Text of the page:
For instance, on the last day of middle school, I forgot the combination to my locker. The combination I’d been using all year. It was just gone. I told the janitor that my locker was stuck so he would open it for me. Now I feel like maybe the pressure of high school was starting to loom over me, causing me to fuck up before I’d even started.

Or, you know, I had brain damage.

Now, 13 years later, I can totally see why Tim didn't think I would pass my driving test on the first try. I could barely control a locker, let alone a car. Still. It hurt. And I'm glad I didn't know about it before I took my test, otherwise I probably would have psyched myself out and not passed. But pass I did, and with (almost) flying colors. Conveniently, I didn't have to drive on a road with any stoplights, so that probably helped.


  1. When I was a kid, I thought that Clueless was a serious movie (well, not serious, maybe, but also not a total farce), and I was terrified of driving on the freeway because of the scene where they accidentally get on it.

    I'm glad you were able to get your license without the aid of any passersby.

  2. This is true...how is your license even valid? Hee.

  3. This morning I was sitting in a hospital waiting room having slept about negative ten hours in the last four days. I was so anxious I could have chewed the arm off the chair I was sitting in. And Google Reader told me you had a new post. And I clicked on over. And I laughed and laughed and laughed out loud and said, "Oh, Jennie." And then I felt one million times better. You're a gift, my friend. And I love you.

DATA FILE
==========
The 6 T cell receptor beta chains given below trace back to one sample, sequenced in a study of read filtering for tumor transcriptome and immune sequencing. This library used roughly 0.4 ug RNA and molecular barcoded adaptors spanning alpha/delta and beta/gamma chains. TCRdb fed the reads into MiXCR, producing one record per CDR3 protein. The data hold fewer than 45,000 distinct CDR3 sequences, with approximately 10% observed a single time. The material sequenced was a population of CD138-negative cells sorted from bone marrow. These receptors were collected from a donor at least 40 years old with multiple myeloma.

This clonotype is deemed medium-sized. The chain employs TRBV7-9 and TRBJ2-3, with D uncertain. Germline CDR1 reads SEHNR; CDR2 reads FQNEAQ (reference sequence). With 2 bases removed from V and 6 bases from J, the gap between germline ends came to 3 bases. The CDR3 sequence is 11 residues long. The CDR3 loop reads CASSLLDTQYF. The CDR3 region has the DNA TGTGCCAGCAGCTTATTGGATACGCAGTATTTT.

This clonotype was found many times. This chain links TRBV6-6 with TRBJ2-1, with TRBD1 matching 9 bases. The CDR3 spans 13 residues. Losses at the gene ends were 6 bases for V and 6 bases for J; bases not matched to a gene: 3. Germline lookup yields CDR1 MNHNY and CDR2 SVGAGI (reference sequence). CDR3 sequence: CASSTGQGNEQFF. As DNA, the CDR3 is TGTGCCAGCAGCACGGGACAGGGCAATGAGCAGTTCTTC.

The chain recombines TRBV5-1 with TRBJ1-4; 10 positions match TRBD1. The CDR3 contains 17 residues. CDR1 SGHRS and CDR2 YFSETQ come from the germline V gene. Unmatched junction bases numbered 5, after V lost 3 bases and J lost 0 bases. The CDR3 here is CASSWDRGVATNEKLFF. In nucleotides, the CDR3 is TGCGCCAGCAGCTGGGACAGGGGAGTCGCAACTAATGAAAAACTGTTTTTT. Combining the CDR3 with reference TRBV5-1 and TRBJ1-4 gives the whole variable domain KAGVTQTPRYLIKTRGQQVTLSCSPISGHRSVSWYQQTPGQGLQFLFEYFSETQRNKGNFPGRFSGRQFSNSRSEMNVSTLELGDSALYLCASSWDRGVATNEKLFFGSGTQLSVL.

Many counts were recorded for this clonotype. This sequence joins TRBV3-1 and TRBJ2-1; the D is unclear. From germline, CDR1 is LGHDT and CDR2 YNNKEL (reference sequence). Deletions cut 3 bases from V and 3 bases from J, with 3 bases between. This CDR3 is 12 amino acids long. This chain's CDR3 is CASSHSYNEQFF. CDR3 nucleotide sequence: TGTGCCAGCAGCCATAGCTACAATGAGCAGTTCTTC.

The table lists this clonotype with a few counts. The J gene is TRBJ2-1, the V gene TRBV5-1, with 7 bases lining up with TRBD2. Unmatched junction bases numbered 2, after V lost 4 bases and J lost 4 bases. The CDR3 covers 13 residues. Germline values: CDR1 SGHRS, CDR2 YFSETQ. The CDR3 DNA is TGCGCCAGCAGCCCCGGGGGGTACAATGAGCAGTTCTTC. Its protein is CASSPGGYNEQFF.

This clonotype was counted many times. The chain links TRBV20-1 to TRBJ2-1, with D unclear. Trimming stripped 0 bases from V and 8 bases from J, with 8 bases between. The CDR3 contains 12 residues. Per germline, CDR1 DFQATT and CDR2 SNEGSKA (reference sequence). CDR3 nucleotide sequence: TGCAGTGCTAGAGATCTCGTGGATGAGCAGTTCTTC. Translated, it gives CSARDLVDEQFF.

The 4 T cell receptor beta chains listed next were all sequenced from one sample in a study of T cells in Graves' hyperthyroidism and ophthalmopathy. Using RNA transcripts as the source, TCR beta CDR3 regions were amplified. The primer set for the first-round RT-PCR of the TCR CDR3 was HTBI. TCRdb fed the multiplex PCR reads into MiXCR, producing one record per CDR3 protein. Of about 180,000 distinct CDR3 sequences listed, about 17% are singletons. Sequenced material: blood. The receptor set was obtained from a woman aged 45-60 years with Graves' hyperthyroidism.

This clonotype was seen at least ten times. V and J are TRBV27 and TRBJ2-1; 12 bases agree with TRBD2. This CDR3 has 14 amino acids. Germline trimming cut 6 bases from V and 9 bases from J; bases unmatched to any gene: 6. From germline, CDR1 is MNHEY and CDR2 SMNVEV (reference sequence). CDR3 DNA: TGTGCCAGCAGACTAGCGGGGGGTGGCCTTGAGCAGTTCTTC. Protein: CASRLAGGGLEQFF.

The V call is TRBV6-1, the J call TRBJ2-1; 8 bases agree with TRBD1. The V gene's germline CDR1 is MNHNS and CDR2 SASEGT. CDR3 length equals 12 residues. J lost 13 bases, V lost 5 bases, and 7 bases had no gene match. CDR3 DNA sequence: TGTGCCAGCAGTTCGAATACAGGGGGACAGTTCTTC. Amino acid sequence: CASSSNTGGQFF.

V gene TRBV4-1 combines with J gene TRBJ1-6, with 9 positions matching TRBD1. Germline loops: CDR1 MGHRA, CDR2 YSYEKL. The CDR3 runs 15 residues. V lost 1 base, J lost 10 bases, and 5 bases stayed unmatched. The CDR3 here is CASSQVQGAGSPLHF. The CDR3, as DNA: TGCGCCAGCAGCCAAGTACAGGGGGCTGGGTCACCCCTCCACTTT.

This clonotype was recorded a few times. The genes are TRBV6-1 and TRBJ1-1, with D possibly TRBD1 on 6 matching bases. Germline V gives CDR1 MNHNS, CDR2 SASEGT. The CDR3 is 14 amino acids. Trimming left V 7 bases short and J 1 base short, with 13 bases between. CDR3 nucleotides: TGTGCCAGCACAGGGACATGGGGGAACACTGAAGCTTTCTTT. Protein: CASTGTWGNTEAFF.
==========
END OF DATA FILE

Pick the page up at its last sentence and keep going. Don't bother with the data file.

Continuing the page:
4. I think the REAL gift is that you can read the internets while in a hospital waiting room. Hee. Now get some sleep!

  5. I would just like you to know that in driver's ed at school I ran a red light during my driving test. In my defense, I just REALLY misjudged my speed/braking capacity and thought I couldn't stop in time. But! My driving teacher still passed me! I don't know why. When I told my parents they looked at me like I was the dumbest person in the world who didn't even deserve to have her driver's ed classes paid for.

    (Also, isn't it weird to think of how long we've been driving? I'm 32; I've been driving for half my life now!!?!)

    Anyway, I'll stop talking about myself (never!) and tell you how hilarious this post is.

  6. I wonder if your driving instructor was the random stranger who helped Joe pass (cheat!) his driving test?